If you are looking for a quick snack or appetizer that can help address the ravenous feel when you get home from a long day and still need to cook, or are asked to contribute an appetizer to the next party you might be going to, then read on.
I like experimenting with different twists to traditional foods, and one such focus of mine was finding alternative bases for hummus. Enter a little, lesser known, dark green legume: the all-mighty Mung Bean.
Mung beans are tiny, green legumes, originating from India that are by now an important staple in Asia.
They have a terrific nutritional profile you sure will want to tap into [references below]:
- excellent source of plant-based protein
- potent anti-oxidant food that helps to neutralize free radicals that can cause a lot of damage in your body – an excellent daily addition when you are undergoing Radiation Therapy
- proven anti-proliferative qualities making it an excellent anti-cancer food
- able to lower LDL or “bad” cholesterol
- high in Folate (Vitamin B9) which plays a crucial role in your body’s ability to effectively “methylate” and detoxify more effectively
- good source of the trace mineral manganese which is much needed for blood sugar control, thyroid hormone function, central nervous function and anti-inflammatory function especially in chronic inflammatory disease conditions, including rheumatoid arthritis
- good source of magnesium which is such an important mineral affecting individual cells, and the function of muscles, nerves and enzymes, all crucial for sleep, mood, memory, cognition, muscle contraction, the ability to manage stress and regulate your appetite.
If you wish to up-level its nutrient content, then sprouting is the way to go.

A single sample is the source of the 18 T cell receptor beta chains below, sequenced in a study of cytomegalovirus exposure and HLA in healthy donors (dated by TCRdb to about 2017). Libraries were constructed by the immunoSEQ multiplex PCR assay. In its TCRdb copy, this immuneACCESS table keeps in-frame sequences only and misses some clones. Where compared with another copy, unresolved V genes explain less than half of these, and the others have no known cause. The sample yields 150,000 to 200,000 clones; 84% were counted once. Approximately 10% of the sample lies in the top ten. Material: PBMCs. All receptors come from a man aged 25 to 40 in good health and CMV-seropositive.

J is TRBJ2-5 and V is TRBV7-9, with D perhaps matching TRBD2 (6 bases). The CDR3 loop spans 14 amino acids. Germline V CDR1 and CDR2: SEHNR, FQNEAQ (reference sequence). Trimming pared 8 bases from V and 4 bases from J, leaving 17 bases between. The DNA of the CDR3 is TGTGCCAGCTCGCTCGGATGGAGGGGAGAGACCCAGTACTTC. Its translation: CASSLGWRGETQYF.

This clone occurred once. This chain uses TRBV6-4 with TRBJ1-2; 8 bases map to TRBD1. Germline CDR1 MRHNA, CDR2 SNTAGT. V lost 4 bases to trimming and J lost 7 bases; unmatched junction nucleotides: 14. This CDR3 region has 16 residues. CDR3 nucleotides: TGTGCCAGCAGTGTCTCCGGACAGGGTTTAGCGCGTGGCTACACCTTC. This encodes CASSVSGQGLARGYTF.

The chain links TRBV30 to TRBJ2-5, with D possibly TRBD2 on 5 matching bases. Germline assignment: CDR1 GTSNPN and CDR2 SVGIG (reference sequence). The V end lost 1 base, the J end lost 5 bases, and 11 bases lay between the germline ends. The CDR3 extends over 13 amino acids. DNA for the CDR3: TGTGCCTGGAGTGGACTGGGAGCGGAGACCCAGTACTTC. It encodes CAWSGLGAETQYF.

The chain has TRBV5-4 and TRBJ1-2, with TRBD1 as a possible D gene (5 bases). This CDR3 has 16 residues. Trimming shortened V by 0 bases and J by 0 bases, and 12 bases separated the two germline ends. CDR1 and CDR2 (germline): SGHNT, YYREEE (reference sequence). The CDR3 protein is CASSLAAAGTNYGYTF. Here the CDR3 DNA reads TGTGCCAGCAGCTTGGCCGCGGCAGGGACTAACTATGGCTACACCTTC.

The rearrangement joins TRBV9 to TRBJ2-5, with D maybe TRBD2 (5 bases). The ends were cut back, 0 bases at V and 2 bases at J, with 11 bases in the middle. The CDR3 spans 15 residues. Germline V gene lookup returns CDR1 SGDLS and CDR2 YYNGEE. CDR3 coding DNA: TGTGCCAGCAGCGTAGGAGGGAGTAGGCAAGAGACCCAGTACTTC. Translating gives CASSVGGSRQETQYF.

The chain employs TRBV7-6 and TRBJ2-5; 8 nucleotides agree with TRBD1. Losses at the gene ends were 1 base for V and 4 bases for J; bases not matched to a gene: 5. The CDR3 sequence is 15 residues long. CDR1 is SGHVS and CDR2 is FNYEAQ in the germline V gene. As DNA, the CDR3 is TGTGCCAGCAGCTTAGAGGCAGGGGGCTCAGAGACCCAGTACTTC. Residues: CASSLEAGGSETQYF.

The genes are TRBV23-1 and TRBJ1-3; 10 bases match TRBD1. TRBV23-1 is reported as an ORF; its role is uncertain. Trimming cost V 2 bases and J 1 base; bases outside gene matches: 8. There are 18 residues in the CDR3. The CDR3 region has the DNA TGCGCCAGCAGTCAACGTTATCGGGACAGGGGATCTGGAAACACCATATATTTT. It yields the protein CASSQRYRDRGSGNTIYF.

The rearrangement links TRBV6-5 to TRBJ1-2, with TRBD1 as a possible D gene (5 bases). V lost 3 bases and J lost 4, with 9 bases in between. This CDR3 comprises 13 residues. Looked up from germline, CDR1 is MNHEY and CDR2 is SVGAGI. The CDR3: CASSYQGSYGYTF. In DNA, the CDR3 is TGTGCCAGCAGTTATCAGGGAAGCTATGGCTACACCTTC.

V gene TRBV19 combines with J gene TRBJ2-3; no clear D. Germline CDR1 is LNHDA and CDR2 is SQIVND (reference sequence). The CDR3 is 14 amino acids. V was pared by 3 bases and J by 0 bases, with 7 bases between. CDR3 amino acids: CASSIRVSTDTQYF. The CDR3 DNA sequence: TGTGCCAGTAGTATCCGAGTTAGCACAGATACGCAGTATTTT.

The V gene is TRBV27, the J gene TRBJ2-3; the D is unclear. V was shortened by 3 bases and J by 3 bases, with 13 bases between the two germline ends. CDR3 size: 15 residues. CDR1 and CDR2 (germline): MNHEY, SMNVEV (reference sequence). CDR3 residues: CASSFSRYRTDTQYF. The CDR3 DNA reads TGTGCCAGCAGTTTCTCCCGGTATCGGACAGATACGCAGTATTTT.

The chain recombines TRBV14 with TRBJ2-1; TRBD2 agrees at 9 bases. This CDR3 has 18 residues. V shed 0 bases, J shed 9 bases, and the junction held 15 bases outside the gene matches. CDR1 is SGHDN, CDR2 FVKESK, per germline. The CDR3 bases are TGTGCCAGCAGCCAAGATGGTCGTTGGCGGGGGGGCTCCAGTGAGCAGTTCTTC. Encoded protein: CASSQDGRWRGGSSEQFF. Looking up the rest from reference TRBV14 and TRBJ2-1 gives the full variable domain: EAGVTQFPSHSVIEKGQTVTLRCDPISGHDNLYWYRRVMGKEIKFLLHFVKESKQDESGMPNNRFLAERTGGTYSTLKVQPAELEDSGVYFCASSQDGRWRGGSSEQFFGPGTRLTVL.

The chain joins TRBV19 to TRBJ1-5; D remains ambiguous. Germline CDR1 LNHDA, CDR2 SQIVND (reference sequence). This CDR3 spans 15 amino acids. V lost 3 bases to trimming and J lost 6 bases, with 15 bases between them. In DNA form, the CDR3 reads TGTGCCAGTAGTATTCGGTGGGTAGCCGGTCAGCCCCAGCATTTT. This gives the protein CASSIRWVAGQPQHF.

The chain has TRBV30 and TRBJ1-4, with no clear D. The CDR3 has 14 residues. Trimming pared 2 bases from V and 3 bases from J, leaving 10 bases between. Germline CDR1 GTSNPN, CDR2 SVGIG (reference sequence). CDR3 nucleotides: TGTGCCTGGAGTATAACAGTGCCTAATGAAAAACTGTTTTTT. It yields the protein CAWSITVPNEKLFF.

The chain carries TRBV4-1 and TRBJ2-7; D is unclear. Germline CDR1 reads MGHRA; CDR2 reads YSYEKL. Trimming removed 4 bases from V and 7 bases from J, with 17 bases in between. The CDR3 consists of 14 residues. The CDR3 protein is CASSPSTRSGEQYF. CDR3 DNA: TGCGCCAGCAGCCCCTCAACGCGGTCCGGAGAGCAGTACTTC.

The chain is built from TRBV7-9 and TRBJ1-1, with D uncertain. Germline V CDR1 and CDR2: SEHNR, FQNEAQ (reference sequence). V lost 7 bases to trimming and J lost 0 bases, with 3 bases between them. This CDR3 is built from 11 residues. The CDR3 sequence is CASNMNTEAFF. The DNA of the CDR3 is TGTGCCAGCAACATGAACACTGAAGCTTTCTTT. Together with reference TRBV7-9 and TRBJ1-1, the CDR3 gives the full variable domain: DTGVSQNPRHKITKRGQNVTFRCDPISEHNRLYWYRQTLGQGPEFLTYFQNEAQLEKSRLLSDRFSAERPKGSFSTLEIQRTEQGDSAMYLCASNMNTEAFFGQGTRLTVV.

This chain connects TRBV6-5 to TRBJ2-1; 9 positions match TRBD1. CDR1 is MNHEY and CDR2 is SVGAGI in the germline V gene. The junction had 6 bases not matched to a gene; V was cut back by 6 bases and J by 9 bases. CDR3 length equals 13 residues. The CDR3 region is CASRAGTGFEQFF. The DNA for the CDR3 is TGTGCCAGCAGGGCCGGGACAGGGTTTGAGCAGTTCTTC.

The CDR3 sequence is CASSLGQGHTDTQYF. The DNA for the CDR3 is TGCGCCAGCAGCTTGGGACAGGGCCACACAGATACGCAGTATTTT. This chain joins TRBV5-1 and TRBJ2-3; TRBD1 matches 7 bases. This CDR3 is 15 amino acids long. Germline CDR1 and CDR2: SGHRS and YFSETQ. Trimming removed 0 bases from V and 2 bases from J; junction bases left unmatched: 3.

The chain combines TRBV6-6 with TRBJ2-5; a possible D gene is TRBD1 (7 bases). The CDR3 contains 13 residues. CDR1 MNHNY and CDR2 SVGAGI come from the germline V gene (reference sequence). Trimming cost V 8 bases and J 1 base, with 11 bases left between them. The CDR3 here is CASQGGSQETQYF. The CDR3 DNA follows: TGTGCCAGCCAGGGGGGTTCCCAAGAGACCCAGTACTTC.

Sprouting – soaking in clean water and allowing the first signs of growth to develop from bean to plant – actually reduces its calories count, frees up more amino acids from protein as well as increases its anti-oxidant levels while reducing a less desirable anti-nutrient, phytic acid which can reduce mineral absorption from other foods consumed.
Here I used a traditional hummus recipe and swapped the traditionally used chick peas (garbanzo beans, which have a slightly higher carb count) with mung beans as a base. Serve with cut veggies or as a dollop on top of fried eggs, inside an omelet or as a base for home-made pizza (try a store-bought cauliflower crust as a low carb, gluten-free option).
- Kim, DK., Jeong, S.C., Gorinstein, S. et al. Plant Foods Hum Nutr (2012) 67: 71. https://doi.org/10.1007/s11130-011-0273-x https://www.ncbi.nlm.nih.gov/pubmed/22350499
- Lopes, Lays Arnaud Rosal et al. “Cholesterol-Lowering and Liver-Protective Effects of Cooked and Germinated Mung Beans (Vigna radiata L.).” Nutrients vol. 10,7 821. 26 Jun. 2018, doi:10.3390/nu10070821 https://www.ncbi.nlm.nih.gov/pubmed/29949855
- Yogendrasinh B. Solanki & Sunita M. Jain (2010) Antihyperlipidemic activity of Clitoria ternatea and Vigna mungo in rats, Pharmaceutical Biology, 48:8, 915-923, DOI: 10.3109/13880200903406147 https://www.ncbi.nlm.nih.gov/pubmed/20673179
- Yeap, Swee Keong et al. “In Vivo Antioxidant and Hypolipidemic Effects of Fermented Mung Bean on Hypercholesterolemic Mice.” Evidence-based complementary and alternative medicine : eCAM vol. 2015 (2015): 508029. doi:10.1155/2015/508029 https://www.ncbi.nlm.nih.gov/pubmed/26074993
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